How long does it take to ride your bike from Berbourg (Manternach) back to Berbourg?
Is this a trick question? Well, maybe, but it took Yannis Bastian two and half years, as he chose to do it the ‘long’ way; all the way around the world, in fact.
Yannis will be the star attraction at B:Loft’s latest cycling event at Rotondes (17th March), where he will tell his stories from the road, show the photos he took and share the memories he made. In addition to the free talk there will be an optional special meal (tickets in advance only) and the evening with finish up with a free guided night-ride through the city.
To work up an appetite for tales of adventure I continue to review books by other long distance cyclists. This week: Real world politics from the road; A personal tale of discovery on two wheels; and a quick look back to the last B:Loft adventure evening.
Life Cycles by Julian Sayerer
Julian Sayarer is a young man in a hurry. An angry young man in a hurry. Working in the precarious low-paid world of bicycle-couriering Julian heard that a new round-the-world cycling record had been invented and set simultaneously. He saw this as a beautiful, human thing to do but was angered when he learnt that this achievement had been ‘sold’ to big business. He wanted to vent his spleen, but felt he had to earn the right first. So he set off to beat a record he had no interest in, in order to win it ‘for the people.’ Refreshingly for an adventure book he faces the often tricky politics of travel head on and without flinching. He has a great tale to tell and many thought-provoking insights to give. The blog post he wrote upon his return (aimed at the Marketed Man) is now a legendary classic of the genre.
His tenacity is amazing. Riding over 100 miles a day for 169 days unsupported just so he could get that blog post off his chest. Yet whilst he was fuelled by anger and even though he suffered terribly at times the principal thing to come out of this book is an admiration for humanity and an unstoppable desire to uncover and combat inequality. He never resolves whether trying to do this by riding a bike is noble or absurd. It’s probably both.
However it’s not only the character of the author that makes this book special. It’s the characters he encounters; he sketches them as vividly as a latter-day Charles Dickens. His writing is both evocative and beautiful. Julian Sayarer is a young man with an opinion to give; a young man with a wonderful story to tell; a young man who understands the power of words and knows how to use them magnificently.
“Mark my words, the world will not be improved by someone like me, seeking to win a race for the forces of good … it will be saved by those who laugh at the idea of a race in the first place.”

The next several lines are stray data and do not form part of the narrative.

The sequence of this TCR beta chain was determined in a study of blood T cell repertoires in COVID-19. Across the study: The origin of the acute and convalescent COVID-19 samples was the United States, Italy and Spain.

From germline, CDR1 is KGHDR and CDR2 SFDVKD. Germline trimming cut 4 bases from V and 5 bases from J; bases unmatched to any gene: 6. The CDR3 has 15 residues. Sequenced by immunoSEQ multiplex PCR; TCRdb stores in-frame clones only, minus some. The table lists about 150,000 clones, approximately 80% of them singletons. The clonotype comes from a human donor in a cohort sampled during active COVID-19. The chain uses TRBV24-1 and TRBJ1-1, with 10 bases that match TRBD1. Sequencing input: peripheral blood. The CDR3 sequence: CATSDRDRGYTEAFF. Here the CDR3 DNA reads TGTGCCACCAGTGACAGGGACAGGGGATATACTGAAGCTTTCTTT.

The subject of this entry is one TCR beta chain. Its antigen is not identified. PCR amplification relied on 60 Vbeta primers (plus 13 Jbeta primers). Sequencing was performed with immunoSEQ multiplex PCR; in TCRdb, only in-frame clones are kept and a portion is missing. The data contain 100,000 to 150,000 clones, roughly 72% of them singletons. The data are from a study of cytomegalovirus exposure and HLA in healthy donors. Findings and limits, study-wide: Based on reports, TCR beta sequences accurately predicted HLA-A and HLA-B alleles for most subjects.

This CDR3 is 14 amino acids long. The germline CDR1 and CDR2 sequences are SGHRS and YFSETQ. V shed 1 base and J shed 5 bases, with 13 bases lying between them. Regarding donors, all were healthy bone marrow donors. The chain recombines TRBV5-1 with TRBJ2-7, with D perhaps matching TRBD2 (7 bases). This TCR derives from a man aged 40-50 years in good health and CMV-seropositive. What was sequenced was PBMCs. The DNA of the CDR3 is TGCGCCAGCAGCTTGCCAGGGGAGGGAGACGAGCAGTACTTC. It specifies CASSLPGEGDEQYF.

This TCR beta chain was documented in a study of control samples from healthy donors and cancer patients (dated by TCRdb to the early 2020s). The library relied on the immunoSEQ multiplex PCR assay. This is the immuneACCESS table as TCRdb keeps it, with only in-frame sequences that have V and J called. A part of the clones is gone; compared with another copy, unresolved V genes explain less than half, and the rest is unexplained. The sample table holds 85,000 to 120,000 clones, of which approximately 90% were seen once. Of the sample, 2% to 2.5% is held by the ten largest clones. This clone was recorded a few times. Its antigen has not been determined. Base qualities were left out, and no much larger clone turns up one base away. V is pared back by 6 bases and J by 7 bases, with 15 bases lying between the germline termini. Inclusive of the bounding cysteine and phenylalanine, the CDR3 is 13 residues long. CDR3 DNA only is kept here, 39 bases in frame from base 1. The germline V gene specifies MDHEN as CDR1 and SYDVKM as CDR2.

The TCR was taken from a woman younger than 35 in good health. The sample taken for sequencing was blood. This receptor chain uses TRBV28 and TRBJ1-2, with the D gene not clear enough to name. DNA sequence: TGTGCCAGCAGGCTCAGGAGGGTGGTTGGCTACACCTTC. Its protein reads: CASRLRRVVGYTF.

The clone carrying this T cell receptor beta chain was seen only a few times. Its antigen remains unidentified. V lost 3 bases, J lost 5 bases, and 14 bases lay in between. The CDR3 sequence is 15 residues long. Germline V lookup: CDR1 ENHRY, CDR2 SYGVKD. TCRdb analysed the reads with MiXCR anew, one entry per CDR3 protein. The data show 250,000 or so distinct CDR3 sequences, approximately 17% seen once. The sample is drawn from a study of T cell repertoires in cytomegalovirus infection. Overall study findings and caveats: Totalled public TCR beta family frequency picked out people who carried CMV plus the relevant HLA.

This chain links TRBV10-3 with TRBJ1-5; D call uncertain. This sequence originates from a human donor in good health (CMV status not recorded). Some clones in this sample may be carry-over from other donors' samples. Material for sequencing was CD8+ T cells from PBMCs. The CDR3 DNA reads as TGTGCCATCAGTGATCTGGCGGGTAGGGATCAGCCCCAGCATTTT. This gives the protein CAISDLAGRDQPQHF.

What Goes Around by Emily Chappell
Emily Chappell rode as far as Tokyo where the frenetic urban traffic had her dodging, anticipating and slipping through impossible gaps on her fully-loaded touring bike. The message was clear; time to return to London and to bike-messaging. She had fallen into the job as a young graduate and fell in love with it and with the city. This beautiful and achingly personal memoir takes us on the journey of discovery she took (and chronicled in her popular blog That Messenger Chick) during the late 00s.
You really get under the skin of the difficult life of a courier, you marvel with her as she uncovers the hidden wonders of the UK’s capital and the fascinating hidden history of bike messengers. You find yourself enjoying the highs and suffering the lows with this engaging, complex and remarkable young writer.
I must make a confession regarding this book. I have been on record as declaring this the best book I have read in my entire life; I consumed the whole thing in a single night and it inspired me in many ways; not least to become your bicycling correspondent here at City Savvy. You can celebrate or curse her for that as you please, but I know for sure that you too will fall in love with That Emily Chappell.
“When I cycle through Burgess Park (rarely these days), I revisit that moment as I would the grave of a loved one, simultaneously rejoicing in the past and grieving for it. The girl came and went, as did all my other moments of grief and elation, as did the delicious sensation of not knowing where I was going, and illuminating the future only as I stepped into it. “
An Audience of Strangers by Stephen Fabes
The young doctor set off to “cycle the six continents” from St Thomas’ hospital (his place of work), across Westminster Bridge and managed a couple of miles before stopping at a pub. He had suddenly realised what a daunting prospect it was and felt overwhelmed already! Luckily his friends tracked him down and got him going again. Six years later he had completed his circumnavigation and came to Luxembourg to tell us all about it in the last B:Loft event. His book, soon to be published, will be a fascinating insight not only to the journey but also to the investigations into global healthcare he made as he rode.
“Mongolian roads are said to be nomadic, like the people. So without knowing where to put signposts, they aren’t any, and I had only the occasional inkling of where I was or where I was heading. One track could birth four at once, the offspring fitfully twitching through shallow valleys, fancifully darting over hills, as hectic and aimless as lines on a palm.”
That night last year was a highly enjoyable and fascinating experience and this promises to be too. So save the date and come and hear the young Luxembourger’s story; it’s truly fascinating.
7pm “Clock off – a 32.000km journey around the world to forget about time” with Yannis Bastian FREE
8:30pm Special Meal (ticket)
9:20 Guided bike ride around Luxembourg City (around 8km, easy) FREE